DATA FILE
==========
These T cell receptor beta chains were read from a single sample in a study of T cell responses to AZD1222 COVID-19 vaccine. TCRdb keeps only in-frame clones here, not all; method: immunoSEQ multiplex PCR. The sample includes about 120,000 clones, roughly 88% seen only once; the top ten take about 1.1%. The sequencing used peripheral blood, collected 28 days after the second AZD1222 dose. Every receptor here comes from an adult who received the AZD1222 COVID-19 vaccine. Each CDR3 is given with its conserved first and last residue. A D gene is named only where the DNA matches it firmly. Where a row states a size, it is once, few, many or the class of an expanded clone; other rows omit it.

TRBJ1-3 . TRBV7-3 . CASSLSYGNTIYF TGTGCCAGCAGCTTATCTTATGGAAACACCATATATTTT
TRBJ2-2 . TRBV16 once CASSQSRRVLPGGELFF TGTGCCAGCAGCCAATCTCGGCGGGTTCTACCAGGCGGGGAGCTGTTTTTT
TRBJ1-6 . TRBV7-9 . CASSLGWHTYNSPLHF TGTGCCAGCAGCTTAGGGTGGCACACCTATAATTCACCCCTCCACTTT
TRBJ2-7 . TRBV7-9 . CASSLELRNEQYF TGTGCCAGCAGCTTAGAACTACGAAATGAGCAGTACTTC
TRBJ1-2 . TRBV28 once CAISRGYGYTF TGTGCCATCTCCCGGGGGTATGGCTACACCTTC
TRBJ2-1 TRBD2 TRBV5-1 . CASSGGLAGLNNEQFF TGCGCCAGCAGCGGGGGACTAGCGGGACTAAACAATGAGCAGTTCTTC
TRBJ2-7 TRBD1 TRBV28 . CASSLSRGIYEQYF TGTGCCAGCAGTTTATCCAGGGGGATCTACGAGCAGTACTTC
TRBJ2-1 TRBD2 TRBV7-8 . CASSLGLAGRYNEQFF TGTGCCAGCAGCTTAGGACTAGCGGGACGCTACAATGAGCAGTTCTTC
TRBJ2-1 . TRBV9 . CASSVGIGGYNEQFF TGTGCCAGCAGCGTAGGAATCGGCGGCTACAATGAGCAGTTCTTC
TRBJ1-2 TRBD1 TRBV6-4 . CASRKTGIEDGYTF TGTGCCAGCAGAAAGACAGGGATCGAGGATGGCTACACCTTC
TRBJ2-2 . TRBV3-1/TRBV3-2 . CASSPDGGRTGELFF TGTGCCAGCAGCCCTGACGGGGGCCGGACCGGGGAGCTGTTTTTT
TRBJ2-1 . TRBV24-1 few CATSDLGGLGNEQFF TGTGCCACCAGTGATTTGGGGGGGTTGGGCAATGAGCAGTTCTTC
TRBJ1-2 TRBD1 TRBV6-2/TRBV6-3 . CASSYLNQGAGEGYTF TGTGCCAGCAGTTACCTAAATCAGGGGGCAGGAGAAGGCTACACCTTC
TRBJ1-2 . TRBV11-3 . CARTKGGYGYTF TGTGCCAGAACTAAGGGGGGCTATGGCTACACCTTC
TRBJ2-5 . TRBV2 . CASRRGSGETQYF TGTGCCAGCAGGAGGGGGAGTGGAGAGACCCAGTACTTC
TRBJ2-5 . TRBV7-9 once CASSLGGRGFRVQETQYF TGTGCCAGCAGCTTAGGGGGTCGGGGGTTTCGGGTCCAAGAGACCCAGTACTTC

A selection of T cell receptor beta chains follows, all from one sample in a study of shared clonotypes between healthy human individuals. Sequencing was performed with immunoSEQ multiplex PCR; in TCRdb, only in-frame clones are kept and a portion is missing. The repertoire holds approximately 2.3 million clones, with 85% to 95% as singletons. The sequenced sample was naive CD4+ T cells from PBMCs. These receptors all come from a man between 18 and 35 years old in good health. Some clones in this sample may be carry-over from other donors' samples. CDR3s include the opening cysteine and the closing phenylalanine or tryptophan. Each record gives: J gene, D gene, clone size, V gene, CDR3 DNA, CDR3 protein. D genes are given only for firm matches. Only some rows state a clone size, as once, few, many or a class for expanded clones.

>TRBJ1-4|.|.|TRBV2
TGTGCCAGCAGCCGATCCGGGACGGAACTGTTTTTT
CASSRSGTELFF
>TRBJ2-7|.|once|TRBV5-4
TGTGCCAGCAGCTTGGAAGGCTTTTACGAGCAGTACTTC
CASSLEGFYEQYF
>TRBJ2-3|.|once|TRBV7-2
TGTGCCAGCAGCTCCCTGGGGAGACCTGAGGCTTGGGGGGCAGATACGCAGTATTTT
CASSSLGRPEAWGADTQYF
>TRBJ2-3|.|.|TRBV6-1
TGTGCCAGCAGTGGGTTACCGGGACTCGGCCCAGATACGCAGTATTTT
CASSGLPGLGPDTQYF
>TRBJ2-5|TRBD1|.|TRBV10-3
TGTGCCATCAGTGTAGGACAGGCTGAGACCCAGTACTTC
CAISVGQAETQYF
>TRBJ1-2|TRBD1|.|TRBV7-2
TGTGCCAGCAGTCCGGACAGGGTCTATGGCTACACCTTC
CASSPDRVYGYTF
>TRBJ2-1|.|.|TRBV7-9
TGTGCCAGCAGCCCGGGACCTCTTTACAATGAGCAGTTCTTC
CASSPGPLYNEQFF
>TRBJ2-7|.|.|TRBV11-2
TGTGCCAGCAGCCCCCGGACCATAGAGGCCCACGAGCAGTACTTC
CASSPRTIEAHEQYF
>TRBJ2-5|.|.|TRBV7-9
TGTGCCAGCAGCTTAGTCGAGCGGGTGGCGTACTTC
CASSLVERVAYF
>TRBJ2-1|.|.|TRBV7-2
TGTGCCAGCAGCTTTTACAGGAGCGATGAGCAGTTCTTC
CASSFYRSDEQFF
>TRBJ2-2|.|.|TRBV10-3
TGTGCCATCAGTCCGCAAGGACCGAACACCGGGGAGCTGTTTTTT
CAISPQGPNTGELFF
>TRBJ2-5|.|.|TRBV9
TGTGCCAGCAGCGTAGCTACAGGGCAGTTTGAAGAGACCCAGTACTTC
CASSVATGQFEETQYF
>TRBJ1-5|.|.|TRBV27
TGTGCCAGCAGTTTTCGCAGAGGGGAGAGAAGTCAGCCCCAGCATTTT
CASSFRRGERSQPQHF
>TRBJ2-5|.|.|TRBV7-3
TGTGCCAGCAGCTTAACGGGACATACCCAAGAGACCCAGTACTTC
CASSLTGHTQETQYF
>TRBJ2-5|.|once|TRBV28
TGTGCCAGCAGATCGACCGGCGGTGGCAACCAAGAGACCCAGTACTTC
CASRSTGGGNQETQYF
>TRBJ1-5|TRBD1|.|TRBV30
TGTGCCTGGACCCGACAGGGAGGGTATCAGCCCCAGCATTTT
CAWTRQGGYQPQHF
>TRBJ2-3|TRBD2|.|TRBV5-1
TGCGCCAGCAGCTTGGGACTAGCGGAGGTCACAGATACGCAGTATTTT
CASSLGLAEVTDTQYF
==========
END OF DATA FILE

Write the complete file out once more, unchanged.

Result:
These T cell receptor beta chains were read from a single sample in a study of T cell responses to AZD1222 COVID-19 vaccine. TCRdb keeps only in-frame clones here, not all; method: immunoSEQ multiplex PCR. The sample includes about 120,000 clones, roughly 88% seen only once; the top ten take about 1.1%. The sequencing used peripheral blood, collected 28 days after the second AZD1222 dose. Every receptor here comes from an adult who received the AZD1222 COVID-19 vaccine. Each CDR3 is given with its conserved first and last residue. A D gene is named only where the DNA matches it firmly. Where a row states a size, it is once, few, many or the class of an expanded clone; other rows omit it.

TRBJ1-3 . TRBV7-3 . CASSLSYGNTIYF TGTGCCAGCAGCTTATCTTATGGAAACACCATATATTTT
TRBJ2-2 . TRBV16 once CASSQSRRVLPGGELFF TGTGCCAGCAGCCAATCTCGGCGGGTTCTACCAGGCGGGGAGCTGTTTTTT
TRBJ1-6 . TRBV7-9 . CASSLGWHTYNSPLHF TGTGCCAGCAGCTTAGGGTGGCACACCTATAATTCACCCCTCCACTTT
TRBJ2-7 . TRBV7-9 . CASSLELRNEQYF TGTGCCAGCAGCTTAGAACTACGAAATGAGCAGTACTTC
TRBJ1-2 . TRBV28 once CAISRGYGYTF TGTGCCATCTCCCGGGGGTATGGCTACACCTTC
TRBJ2-1 TRBD2 TRBV5-1 . CASSGGLAGLNNEQFF TGCGCCAGCAGCGGGGGACTAGCGGGACTAAACAATGAGCAGTTCTTC
TRBJ2-7 TRBD1 TRBV28 . CASSLSRGIYEQYF TGTGCCAGCAGTTTATCCAGGGGGATCTACGAGCAGTACTTC
TRBJ2-1 TRBD2 TRBV7-8 . CASSLGLAGRYNEQFF TGTGCCAGCAGCTTAGGACTAGCGGGACGCTACAATGAGCAGTTCTTC
TRBJ2-1 . TRBV9 . CASSVGIGGYNEQFF TGTGCCAGCAGCGTAGGAATCGGCGGCTACAATGAGCAGTTCTTC
TRBJ1-2 TRBD1 TRBV6-4 . CASRKTGIEDGYTF TGTGCCAGCAGAAAGACAGGGATCGAGGATGGCTACACCTTC
TRBJ2-2 . TRBV3-1/TRBV3-2 . CASSPDGGRTGELFF TGTGCCAGCAGCCCTGACGGGGGCCGGACCGGGGAGCTGTTTTTT
TRBJ2-1 . TRBV24-1 few CATSDLGGLGNEQFF TGTGCCACCAGTGATTTGGGGGGGTTGGGCAATGAGCAGTTCTTC
TRBJ1-2 TRBD1 TRBV6-2/TRBV6-3 . CASSYLNQGAGEGYTF TGTGCCAGCAGTTACCTAAATCAGGGGGCAGGAGAAGGCTACACCTTC
TRBJ1-2 . TRBV11-3 . CARTKGGYGYTF TGTGCCAGAACTAAGGGGGGCTATGGCTACACCTTC
TRBJ2-5 . TRBV2 . CASRRGSGETQYF TGTGCCAGCAGGAGGGGGAGTGGAGAGACCCAGTACTTC
TRBJ2-5 . TRBV7-9 once CASSLGGRGFRVQETQYF TGTGCCAGCAGCTTAGGGGGTCGGGGGTTTCGGGTCCAAGAGACCCAGTACTTC

A selection of T cell receptor beta chains follows, all from one sample in a study of shared clonotypes between healthy human individuals. Sequencing was performed with immunoSEQ multiplex PCR; in TCRdb, only in-frame clones are kept and a portion is missing. The repertoire holds approximately 2.3 million clones, with 85% to 95% as singletons. The sequenced sample was naive CD4+ T cells from PBMCs. These receptors all come from a man between 18 and 35 years old in good health. Some clones in this sample may be carry-over from other donors' samples. CDR3s include the opening cysteine and the closing phenylalanine or tryptophan. Each record gives: J gene, D gene, clone size, V gene, CDR3 DNA, CDR3 protein. D genes are given only for firm matches. Only some rows state a clone size, as once, few, many or a class for expanded clones.

>TRBJ1-4|.|.|TRBV2
TGTGCCAGCAGCCGATCCGGGACGGAACTGTTTTTT
CASSRSGTELFF
>TRBJ2-7|.|once|TRBV5-4
TGTGCCAGCAGCTTGGAAGGCTTTTACGAGCAGTACTTC
CASSLEGFYEQYF
>TRBJ2-3|.|once|TRBV7-2
TGTGCCAGCAGCTCCCTGGGGAGACCTGAGGCTTGGGGGGCAGATACGCAGTATTTT
CASSSLGRPEAWGADTQYF
>TRBJ2-3|.|.|TRBV6-1
TGTGCCAGCAGTGGGTTACCGGGACTCGGCCCAGATACGCAGTATTTT
CASSGLPGLGPDTQYF
>TRBJ2-5|TRBD1|.|TRBV10-3
TGTGCCATCAGTGTAGGACAGGCTGAGACCCAGTACTTC
CAISVGQAETQYF
>TRBJ1-2|TRBD1|.|TRBV7-2
TGTGCCAGCAGTCCGGACAGGGTCTATGGCTACACCTTC
CASSPDRVYGYTF
>TRBJ2-1|.|.|TRBV7-9
TGTGCCAGCAGCCCGGGACCTCTTTACAATGAGCAGTTCTTC
CASSPGPLYNEQFF
>TRBJ2-7|.|.|TRBV11-2
TGTGCCAGCAGCCCCCGGACCATAGAGGCCCACGAGCAGTACTTC
CASSPRTIEAHEQYF
>TRBJ2-5|.|.|TRBV7-9
TGTGCCAGCAGCTTAGTCGAGCGGGTGGCGTACTTC
CASSLVERVAYF
>TRBJ2-1|.|.|TRBV7-2
TGTGCCAGCAGCTTTTACAGGAGCGATGAGCAGTTCTTC
CASSFYRSDEQFF
>TRBJ2-2|.|.|TRBV10-3
TGTGCCATCAGTCCGCAAGGACCGAACACCGGGGAGCTGTTTTTT
CAISPQGPNTGELFF
>TRBJ2-5|.|.|TRBV9
TGTGCCAGCAGCGTAGCTACAGGGCAGTTTGAAGAGACCCAGTACTTC
CASSVATGQFEETQYF
>TRBJ1-5|.|.|TRBV27
TGTGCCAGCAGTTTTCGCAGAGGGGAGAGAAGTCAGCCCCAGCATTTT
CASSFRRGERSQPQHF
>TRBJ2-5|.|.|TRBV7-3
TGTGCCAGCAGCTTAACGGGACATACCCAAGAGACCCAGTACTTC
CASSLTGHTQETQYF
>TRBJ2-5|.|once|TRBV28
TGTGCCAGCAGATCGACCGGCGGTGGCAACCAAGAGACCCAGTACTTC
CASRSTGGGNQETQYF
>TRBJ1-5|TRBD1|.|TRBV30
TGTGCCTGGACCCGACAGGGAGGGTATCAGCCCCAGCATTTT
CAWTRQGGYQPQHF
>TRBJ2-3|TRBD2|.|TRBV5-1
TGCGCCAGCAGCTTGGGACTAGCGGAGGTCACAGATACGCAGTATTTT
CASSLGLAEVTDTQYF